Barack Obama and the Cunning of American Exceptionalism

Image by History in HD.

Barack Obama’s new memoir, A Promised Land, came out as the world was looking at the US with anticipation and mistrust. It was published as the world awaited the results of the US presidential elections, between the clownish Donald Trump and the visibly incompetent Joseph Biden. The book trumpets the American model as the “promised land” against the failures of the American system that appeared most clearly in the last four years: a corrupt, populist, and maniacal leader at the top of US executive power; the colossal failure of the US medical system to respond to the challenges posed by the Covid-19 pandemic— even after Obama’s much-celebrated expansion of the healthcare system through the “Affordable Care Act”; and the general deterioration and defunding of the already rudimentary public services sector in the country. The book coincidentally came out shortly before the failures of the American system played out in the circus of January 6th, when demonstrators, clothed in outlandish costumes and carrying a mesh of medieval, confederate, white supremacist, and Nazi symbols, stormed Capitol Hill to block the ratification of the presidential elections, forcing the world to look at America not as a model but as a spectacle of failures, a farce.

Ideals Against Reality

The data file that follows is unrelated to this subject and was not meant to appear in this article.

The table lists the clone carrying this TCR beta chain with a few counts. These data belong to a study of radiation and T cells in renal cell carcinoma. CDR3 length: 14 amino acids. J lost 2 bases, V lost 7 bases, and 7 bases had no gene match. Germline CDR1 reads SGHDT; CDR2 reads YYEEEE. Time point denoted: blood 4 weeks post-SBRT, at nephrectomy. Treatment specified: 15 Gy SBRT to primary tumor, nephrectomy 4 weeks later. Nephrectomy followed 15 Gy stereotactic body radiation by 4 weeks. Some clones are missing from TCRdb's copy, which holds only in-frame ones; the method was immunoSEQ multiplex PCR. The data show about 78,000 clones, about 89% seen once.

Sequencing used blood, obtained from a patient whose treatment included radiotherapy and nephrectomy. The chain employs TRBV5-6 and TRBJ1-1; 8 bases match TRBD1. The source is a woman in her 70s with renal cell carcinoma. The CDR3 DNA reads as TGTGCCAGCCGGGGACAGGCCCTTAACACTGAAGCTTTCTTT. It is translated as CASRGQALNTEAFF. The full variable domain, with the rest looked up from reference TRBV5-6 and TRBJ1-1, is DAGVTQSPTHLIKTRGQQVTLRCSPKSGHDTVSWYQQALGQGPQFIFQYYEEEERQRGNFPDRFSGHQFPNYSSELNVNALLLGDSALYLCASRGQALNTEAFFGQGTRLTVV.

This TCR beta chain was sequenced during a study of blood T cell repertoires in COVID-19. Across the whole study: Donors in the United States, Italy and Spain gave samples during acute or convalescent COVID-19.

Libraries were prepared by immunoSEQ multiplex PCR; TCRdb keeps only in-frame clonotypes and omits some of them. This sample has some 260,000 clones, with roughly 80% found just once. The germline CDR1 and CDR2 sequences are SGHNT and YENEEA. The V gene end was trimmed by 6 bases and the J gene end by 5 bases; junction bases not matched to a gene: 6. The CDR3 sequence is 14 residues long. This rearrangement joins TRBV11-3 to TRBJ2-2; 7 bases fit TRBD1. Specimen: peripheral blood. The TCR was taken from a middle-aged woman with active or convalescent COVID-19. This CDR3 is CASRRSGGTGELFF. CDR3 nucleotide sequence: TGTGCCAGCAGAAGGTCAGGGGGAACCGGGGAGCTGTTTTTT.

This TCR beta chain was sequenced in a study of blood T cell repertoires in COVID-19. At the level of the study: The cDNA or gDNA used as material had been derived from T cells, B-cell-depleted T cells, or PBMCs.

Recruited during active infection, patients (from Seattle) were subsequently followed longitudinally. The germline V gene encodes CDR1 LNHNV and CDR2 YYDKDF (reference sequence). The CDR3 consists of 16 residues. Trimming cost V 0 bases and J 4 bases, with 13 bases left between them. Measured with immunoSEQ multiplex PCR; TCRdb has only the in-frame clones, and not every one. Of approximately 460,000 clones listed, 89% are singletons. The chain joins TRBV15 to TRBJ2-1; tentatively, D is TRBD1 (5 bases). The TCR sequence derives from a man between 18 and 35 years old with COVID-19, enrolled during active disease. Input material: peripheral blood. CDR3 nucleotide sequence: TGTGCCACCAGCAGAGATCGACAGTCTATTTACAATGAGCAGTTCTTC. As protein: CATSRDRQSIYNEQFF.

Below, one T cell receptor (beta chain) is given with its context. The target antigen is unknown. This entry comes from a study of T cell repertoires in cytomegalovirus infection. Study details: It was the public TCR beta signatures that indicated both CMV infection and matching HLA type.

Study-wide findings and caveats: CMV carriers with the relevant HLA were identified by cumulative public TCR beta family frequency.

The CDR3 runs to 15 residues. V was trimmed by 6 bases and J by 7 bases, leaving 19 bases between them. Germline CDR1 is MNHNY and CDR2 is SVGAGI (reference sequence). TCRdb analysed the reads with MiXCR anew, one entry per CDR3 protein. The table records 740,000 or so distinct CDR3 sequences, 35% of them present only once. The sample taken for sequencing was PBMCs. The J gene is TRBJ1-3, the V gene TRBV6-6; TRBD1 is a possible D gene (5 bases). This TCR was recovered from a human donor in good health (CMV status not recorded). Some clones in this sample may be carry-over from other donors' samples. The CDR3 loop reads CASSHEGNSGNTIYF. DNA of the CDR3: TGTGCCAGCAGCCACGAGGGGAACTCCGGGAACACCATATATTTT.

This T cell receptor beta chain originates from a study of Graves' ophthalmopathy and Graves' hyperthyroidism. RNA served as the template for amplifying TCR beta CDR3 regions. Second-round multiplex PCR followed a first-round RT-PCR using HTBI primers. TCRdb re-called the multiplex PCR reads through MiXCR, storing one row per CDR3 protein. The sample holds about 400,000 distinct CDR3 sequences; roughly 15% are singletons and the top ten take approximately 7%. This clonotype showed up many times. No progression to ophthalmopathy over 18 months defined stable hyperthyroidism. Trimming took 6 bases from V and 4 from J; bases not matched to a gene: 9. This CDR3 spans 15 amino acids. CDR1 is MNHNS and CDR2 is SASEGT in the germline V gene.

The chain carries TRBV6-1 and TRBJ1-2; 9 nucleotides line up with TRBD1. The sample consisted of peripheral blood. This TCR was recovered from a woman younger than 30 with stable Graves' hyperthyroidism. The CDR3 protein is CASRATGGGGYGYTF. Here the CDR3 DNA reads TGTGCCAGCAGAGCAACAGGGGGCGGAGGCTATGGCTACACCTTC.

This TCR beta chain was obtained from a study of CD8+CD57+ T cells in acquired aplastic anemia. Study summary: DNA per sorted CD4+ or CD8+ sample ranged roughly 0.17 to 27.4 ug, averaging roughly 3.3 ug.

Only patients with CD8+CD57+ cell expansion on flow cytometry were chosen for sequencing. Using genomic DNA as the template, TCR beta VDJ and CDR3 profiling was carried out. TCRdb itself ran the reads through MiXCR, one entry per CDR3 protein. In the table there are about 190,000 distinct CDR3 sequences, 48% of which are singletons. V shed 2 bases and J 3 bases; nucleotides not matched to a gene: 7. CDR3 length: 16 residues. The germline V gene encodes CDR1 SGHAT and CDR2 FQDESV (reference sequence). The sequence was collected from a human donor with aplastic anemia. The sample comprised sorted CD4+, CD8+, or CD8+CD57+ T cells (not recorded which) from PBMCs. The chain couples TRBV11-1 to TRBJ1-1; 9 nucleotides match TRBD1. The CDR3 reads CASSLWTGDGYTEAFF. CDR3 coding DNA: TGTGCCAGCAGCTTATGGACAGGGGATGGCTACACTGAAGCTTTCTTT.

The book’s readers are thus likely to experience dissonance. On the one side we have the realities, shortcomings, failures, and injustices that characterize the American system and model, and, on the other side the diametrically opposite promised America Obama paints. This dissonance is native to the text of A Promised Land, wherein Obama contradicts his propaganda for the American model with a constant (though generally moderate and shallow) criticism of the American system that did not allow him to implement the change he putatively espoused. Obama resolves this general dissonance through the false dichotomy between the reality of America and American ideals, America “that was promised,” or the American Dream.

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Ahmed Dardir holds a PhD in Middle Eastern Studies from Columbia University. His forthcoming book is titled Licentious Topographies: Global Counterrevolution and Bad Subjectivity in Modern Egypt. His personal blog can be found at

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